Afghan quake

The earth-quake’s impact extended beyond the immediate loss of life and property. It exposed the vulnerability of Afghanistan’s healthcare system.

Statesman News Service

Statesman News Service

The Statesman


An image from the quake affected area. PHOTO: THE STATESMAN

October 13, 2023

NEW DELHI – Afghanistan, a nation already plagued by conflict, political turmoil and economic hardship, now faces another grim chapter in its tumultuous history a devastating earthquake that has left hundreds dead and thousands injured. On Saturday morning, a 6.3 magnitude earthquake struck western Afghanistan, near the city of Herat.

The first reports from this day were filled with tales of horror as buildings crumbled and survivors watched their world collapse around them. The initial figures indicated a grim picture, with hundreds feared dead and thousands injured. However, the true scale of the disaster is only becoming apparent now.

The toll remains staggering with over 2,000 lives lost and the numbers continue to rise. Entire villages, consisting mostly of mud structures, were decimated, leaving countless families grieving and homeless. In the wake of this tragedy, rescue teams worked tirelessly to find survivors buried under the rubble. The challenges they face are immense, compounded by Afghanistan’s inadequate medical facilities.

Hospitals are overwhelmed, treating casualties both inside their buildings and outside, an alarming sign of the overwhelming demand for emergency care. The earth-quake’s impact extended beyond the immediate loss of life and property. It exposed the vulnerability of Afghanistan’s healthcare system, heavily reliant on foreign aid. Over the past two years, since the Taliban took control, international aid to the country has dwindled, resulting in crippling cuts to essential services. This has left Afghanistan ill-prepared to respond effectively to disasters like this earthquake.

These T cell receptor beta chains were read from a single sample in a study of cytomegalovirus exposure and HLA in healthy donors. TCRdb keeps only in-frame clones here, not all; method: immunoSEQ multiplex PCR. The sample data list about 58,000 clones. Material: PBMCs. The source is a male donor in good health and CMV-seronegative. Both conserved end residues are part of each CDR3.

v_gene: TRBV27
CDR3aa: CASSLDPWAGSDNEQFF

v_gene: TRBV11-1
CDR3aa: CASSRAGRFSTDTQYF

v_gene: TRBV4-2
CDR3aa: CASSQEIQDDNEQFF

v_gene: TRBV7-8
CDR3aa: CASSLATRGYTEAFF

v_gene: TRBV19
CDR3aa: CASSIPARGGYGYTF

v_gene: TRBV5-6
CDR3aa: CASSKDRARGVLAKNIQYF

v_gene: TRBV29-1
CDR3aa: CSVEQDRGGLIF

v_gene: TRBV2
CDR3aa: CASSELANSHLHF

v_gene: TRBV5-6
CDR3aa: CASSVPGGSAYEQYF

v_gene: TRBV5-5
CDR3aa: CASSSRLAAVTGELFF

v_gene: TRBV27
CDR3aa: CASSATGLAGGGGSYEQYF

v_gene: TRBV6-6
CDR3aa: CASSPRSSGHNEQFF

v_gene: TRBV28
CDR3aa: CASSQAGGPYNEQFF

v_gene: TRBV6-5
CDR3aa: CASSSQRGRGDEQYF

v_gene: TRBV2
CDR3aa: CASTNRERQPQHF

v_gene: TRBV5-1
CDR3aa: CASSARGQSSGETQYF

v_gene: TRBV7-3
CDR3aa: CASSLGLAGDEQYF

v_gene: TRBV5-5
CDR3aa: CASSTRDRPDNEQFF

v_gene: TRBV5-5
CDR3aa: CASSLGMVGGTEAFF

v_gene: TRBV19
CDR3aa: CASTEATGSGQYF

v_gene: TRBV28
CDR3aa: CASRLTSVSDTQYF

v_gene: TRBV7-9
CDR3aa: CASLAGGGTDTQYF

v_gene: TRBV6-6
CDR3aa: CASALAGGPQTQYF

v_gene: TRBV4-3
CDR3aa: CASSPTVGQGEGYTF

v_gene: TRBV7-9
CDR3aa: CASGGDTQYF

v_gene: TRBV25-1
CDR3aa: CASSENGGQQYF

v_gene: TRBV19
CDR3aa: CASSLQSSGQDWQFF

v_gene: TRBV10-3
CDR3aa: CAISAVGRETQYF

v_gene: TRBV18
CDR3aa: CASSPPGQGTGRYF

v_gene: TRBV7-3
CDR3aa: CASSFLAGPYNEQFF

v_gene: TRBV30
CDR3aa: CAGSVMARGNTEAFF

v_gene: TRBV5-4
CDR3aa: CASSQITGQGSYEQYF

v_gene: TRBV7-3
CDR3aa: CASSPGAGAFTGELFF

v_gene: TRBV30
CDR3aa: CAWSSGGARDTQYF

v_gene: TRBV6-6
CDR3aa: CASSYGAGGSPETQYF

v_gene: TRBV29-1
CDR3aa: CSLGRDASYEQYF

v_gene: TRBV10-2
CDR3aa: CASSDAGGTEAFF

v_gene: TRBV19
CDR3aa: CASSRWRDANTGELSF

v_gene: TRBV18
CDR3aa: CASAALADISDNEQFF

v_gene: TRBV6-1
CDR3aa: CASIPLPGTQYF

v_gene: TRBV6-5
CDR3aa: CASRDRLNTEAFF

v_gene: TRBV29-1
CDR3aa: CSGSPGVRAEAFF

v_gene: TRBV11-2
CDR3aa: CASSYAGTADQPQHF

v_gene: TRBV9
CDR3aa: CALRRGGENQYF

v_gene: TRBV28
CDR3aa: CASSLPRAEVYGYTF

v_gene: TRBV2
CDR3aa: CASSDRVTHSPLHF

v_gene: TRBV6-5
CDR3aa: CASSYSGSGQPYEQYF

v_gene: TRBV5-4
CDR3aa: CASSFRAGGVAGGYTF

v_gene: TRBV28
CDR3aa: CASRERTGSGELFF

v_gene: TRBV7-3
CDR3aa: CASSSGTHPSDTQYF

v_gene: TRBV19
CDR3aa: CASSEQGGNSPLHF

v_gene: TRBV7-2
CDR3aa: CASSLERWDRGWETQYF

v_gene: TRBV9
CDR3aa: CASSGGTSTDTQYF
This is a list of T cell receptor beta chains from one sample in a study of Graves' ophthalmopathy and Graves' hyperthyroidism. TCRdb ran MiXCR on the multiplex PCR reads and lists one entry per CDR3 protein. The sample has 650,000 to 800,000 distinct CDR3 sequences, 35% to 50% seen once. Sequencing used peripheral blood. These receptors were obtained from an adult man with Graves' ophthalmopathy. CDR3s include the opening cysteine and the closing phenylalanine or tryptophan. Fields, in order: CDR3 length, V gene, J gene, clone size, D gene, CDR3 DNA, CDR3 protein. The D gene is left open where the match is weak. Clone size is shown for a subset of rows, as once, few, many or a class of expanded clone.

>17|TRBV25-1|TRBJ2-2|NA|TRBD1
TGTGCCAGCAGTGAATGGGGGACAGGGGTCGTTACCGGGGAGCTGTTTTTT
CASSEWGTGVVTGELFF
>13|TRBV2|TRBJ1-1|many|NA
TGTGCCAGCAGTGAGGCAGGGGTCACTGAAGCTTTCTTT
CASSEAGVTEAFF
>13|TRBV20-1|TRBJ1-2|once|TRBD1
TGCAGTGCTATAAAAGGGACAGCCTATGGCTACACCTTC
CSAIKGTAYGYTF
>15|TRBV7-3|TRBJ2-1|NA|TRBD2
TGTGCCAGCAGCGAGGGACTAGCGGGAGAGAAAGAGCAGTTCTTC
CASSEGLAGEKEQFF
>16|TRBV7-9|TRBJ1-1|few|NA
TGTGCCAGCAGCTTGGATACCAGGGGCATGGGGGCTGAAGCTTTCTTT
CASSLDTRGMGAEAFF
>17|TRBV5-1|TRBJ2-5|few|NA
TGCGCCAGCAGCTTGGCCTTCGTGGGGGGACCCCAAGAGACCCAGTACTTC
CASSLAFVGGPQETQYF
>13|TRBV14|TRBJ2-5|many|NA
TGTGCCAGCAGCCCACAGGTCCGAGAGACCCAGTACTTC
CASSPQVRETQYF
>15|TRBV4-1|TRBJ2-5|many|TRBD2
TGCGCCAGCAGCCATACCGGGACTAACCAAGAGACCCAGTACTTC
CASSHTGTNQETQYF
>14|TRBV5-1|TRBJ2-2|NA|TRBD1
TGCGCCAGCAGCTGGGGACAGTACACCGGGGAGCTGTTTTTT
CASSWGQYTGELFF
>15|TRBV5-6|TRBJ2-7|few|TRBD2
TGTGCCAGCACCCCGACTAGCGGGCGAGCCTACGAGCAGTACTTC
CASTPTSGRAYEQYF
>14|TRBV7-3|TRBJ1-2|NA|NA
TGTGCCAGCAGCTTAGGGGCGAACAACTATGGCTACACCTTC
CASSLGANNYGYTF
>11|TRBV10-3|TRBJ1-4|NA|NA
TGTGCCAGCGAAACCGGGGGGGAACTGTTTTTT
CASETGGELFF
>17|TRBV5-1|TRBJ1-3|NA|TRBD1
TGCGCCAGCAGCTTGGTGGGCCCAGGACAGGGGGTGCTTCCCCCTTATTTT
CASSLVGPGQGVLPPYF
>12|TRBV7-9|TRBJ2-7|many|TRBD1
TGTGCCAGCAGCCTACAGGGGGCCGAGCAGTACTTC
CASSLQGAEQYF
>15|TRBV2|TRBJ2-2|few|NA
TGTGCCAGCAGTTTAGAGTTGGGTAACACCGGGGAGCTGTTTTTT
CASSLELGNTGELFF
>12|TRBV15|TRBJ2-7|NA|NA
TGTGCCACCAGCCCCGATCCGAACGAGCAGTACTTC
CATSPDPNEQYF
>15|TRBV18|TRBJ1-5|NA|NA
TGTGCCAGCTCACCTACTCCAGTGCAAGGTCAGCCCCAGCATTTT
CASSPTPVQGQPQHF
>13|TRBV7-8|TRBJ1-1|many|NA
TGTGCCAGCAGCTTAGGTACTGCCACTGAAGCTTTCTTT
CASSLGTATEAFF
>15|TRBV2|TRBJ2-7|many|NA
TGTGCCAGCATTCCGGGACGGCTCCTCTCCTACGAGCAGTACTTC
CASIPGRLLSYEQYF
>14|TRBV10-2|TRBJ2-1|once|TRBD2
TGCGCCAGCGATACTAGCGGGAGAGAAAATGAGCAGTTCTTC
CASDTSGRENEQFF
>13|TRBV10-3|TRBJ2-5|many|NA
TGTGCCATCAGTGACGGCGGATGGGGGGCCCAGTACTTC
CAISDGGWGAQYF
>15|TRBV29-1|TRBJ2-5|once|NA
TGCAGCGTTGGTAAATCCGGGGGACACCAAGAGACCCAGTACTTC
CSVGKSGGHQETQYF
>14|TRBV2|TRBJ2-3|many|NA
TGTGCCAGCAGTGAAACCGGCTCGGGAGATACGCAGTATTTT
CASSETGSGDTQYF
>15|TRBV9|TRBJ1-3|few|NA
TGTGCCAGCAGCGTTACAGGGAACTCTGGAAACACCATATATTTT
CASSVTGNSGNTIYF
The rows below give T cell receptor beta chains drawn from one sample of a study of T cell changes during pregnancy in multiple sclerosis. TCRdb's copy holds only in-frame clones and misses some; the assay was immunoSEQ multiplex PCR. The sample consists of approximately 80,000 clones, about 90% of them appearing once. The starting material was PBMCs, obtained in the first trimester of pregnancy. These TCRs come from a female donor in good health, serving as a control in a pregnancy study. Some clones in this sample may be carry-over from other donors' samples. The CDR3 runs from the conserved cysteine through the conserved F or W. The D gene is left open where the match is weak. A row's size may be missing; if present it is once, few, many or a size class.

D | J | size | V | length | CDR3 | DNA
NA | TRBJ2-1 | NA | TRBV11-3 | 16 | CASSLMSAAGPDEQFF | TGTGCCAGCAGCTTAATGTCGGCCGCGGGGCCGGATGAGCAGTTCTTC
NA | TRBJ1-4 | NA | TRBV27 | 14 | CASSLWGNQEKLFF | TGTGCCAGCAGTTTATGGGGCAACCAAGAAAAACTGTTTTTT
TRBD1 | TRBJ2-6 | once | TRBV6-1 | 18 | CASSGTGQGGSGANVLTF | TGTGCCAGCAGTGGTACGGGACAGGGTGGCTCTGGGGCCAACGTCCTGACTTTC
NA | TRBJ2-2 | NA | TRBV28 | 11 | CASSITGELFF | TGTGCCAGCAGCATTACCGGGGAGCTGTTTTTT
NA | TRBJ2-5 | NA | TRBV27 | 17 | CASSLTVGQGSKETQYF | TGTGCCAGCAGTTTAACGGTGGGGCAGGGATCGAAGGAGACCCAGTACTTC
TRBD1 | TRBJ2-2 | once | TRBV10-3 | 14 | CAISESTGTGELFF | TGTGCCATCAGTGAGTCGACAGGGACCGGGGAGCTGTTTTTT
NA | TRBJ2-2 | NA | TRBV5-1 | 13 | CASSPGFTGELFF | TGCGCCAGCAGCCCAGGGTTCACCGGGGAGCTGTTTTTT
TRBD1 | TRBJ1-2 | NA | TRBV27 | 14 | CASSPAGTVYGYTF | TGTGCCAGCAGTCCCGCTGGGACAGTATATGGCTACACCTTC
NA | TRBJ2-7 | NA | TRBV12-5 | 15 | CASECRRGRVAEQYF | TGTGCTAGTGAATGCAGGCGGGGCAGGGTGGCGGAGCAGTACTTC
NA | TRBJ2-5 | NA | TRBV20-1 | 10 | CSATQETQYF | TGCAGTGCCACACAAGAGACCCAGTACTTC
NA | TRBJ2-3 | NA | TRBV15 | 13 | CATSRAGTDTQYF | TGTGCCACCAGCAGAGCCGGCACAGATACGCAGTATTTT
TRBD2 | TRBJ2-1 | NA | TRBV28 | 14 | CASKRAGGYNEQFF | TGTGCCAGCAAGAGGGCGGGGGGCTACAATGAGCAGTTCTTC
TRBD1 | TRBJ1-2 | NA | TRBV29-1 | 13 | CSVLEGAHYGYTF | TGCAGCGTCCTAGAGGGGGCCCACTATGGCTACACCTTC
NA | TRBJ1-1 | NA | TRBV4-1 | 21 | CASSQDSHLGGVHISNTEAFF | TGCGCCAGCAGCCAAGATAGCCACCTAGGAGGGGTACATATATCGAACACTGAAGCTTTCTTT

Afghanistan’s suffering doesn’t stop here. It was only a few months ago, in March, when the north-eastern part of the country was hit by another deadly earthquake, sending residents fleeing homes and triggering landslides. Tremors were felt in India and Pakistan, highlighting the seismic risks the region faces. In this context, Afghanistan’s current plight takes on a more profound meaning.

The nation’s ability to recover from natural disasters is hampered by the ongoing crises, both internal and external. Conflict, economic hardship, and political instability have created a perfect storm of suffering for the Afghan people. International support has dwindled since the Taliban took control in 2021.

Frozen foreign reserves and reduced funding have crippled an already aid-dependent economy. The World Bank’s warning that two-thirds of Afghan families are struggling to maintain their livelihoods paints a dire picture. As the world watches Afghanistan grapple with this new disaster, the urgency for international aid and support cannot be overstated.

The earthquake has revealed a nation in dire need of assistance, both in immediate relief efforts and in the long-term reconstruction of its infrastructure and healthcare system. It is a daunting task, but also a moral imperative. The Taliban must realise it cannot live in a state of perma- nent isolation.

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